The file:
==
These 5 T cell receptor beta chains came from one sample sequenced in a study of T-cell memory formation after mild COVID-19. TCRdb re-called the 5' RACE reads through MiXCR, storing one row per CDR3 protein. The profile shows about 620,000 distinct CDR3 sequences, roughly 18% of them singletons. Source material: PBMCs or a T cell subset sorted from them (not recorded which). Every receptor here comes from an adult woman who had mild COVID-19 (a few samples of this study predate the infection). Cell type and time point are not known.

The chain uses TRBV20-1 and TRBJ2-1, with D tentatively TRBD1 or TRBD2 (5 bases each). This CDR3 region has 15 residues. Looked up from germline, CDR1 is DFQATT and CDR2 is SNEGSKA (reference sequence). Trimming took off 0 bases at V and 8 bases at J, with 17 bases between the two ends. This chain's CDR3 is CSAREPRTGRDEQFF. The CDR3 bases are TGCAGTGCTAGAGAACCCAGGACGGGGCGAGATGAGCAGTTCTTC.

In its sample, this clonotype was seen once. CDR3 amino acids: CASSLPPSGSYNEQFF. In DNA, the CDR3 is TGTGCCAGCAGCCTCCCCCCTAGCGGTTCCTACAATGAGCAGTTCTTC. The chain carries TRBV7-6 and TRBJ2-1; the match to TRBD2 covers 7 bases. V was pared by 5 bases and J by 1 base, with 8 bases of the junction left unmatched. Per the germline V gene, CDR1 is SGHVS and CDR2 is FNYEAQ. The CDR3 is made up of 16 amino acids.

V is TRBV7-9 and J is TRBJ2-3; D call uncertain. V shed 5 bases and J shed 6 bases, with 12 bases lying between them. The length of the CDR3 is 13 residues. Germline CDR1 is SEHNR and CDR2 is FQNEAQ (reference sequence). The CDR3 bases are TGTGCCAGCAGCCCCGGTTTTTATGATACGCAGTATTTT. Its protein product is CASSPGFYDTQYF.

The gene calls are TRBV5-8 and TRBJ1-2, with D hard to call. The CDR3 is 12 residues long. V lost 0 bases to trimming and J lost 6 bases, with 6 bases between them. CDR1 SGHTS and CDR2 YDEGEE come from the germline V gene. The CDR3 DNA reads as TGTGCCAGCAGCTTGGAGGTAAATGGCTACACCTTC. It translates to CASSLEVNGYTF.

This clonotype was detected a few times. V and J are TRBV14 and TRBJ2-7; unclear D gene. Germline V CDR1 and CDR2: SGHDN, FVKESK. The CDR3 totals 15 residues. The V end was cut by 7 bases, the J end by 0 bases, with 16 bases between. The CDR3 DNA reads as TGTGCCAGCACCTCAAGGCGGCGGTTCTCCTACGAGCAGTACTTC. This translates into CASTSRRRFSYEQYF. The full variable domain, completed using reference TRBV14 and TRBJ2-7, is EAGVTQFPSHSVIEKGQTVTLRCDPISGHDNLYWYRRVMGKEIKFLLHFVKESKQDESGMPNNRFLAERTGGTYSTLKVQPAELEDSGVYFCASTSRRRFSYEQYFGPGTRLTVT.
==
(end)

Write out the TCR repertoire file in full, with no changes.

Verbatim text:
These 5 T cell receptor beta chains came from one sample sequenced in a study of T-cell memory formation after mild COVID-19. TCRdb re-called the 5' RACE reads through MiXCR, storing one row per CDR3 protein. The profile shows about 620,000 distinct CDR3 sequences, roughly 18% of them singletons. Source material: PBMCs or a T cell subset sorted from them (not recorded which). Every receptor here comes from an adult woman who had mild COVID-19 (a few samples of this study predate the infection). Cell type and time point are not known.

The chain uses TRBV20-1 and TRBJ2-1, with D tentatively TRBD1 or TRBD2 (5 bases each). This CDR3 region has 15 residues. Looked up from germline, CDR1 is DFQATT and CDR2 is SNEGSKA (reference sequence). Trimming took off 0 bases at V and 8 bases at J, with 17 bases between the two ends. This chain's CDR3 is CSAREPRTGRDEQFF. The CDR3 bases are TGCAGTGCTAGAGAACCCAGGACGGGGCGAGATGAGCAGTTCTTC.

In its sample, this clonotype was seen once. CDR3 amino acids: CASSLPPSGSYNEQFF. In DNA, the CDR3 is TGTGCCAGCAGCCTCCCCCCTAGCGGTTCCTACAATGAGCAGTTCTTC. The chain carries TRBV7-6 and TRBJ2-1; the match to TRBD2 covers 7 bases. V was pared by 5 bases and J by 1 base, with 8 bases of the junction left unmatched. Per the germline V gene, CDR1 is SGHVS and CDR2 is FNYEAQ. The CDR3 is made up of 16 amino acids.

V is TRBV7-9 and J is TRBJ2-3; D call uncertain. V shed 5 bases and J shed 6 bases, with 12 bases lying between them. The length of the CDR3 is 13 residues. Germline CDR1 is SEHNR and CDR2 is FQNEAQ (reference sequence). The CDR3 bases are TGTGCCAGCAGCCCCGGTTTTTATGATACGCAGTATTTT. Its protein product is CASSPGFYDTQYF.

The gene calls are TRBV5-8 and TRBJ1-2, with D hard to call. The CDR3 is 12 residues long. V lost 0 bases to trimming and J lost 6 bases, with 6 bases between them. CDR1 SGHTS and CDR2 YDEGEE come from the germline V gene. The CDR3 DNA reads as TGTGCCAGCAGCTTGGAGGTAAATGGCTACACCTTC. It translates to CASSLEVNGYTF.

This clonotype was detected a few times. V and J are TRBV14 and TRBJ2-7; unclear D gene. Germline V CDR1 and CDR2: SGHDN, FVKESK. The CDR3 totals 15 residues. The V end was cut by 7 bases, the J end by 0 bases, with 16 bases between. The CDR3 DNA reads as TGTGCCAGCACCTCAAGGCGGCGGTTCTCCTACGAGCAGTACTTC. This translates into CASTSRRRFSYEQYF. The full variable domain, completed using reference TRBV14 and TRBJ2-7, is EAGVTQFPSHSVIEKGQTVTLRCDPISGHDNLYWYRRVMGKEIKFLLHFVKESKQDESGMPNNRFLAERTGGTYSTLKVQPAELEDSGVYFCASTSRRRFSYEQYFGPGTRLTVT.